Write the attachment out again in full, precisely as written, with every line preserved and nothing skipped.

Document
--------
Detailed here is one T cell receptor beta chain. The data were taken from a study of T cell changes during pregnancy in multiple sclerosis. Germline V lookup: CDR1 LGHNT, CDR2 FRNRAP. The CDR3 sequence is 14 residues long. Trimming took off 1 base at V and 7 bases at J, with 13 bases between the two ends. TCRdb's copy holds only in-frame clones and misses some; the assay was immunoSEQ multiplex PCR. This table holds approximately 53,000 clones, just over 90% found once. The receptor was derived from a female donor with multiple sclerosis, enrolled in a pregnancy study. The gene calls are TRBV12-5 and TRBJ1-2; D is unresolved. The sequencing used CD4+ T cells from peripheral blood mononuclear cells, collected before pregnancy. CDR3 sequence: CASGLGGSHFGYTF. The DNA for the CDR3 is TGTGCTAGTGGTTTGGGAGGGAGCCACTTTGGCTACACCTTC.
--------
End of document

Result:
Detailed here is one T cell receptor beta chain. The data were taken from a study of T cell changes during pregnancy in multiple sclerosis. Germline V lookup: CDR1 LGHNT, CDR2 FRNRAP. The CDR3 sequence is 14 residues long. Trimming took off 1 base at V and 7 bases at J, with 13 bases between the two ends. TCRdb's copy holds only in-frame clones and misses some; the assay was immunoSEQ multiplex PCR. This table holds approximately 53,000 clones, just over 90% found once. The receptor was derived from a female donor with multiple sclerosis, enrolled in a pregnancy study. The gene calls are TRBV12-5 and TRBJ1-2; D is unresolved. The sequencing used CD4+ T cells from peripheral blood mononuclear cells, collected before pregnancy. CDR3 sequence: CASGLGGSHFGYTF. The DNA for the CDR3 is TGTGCTAGTGGTTTGGGAGGGAGCCACTTTGGCTACACCTTC.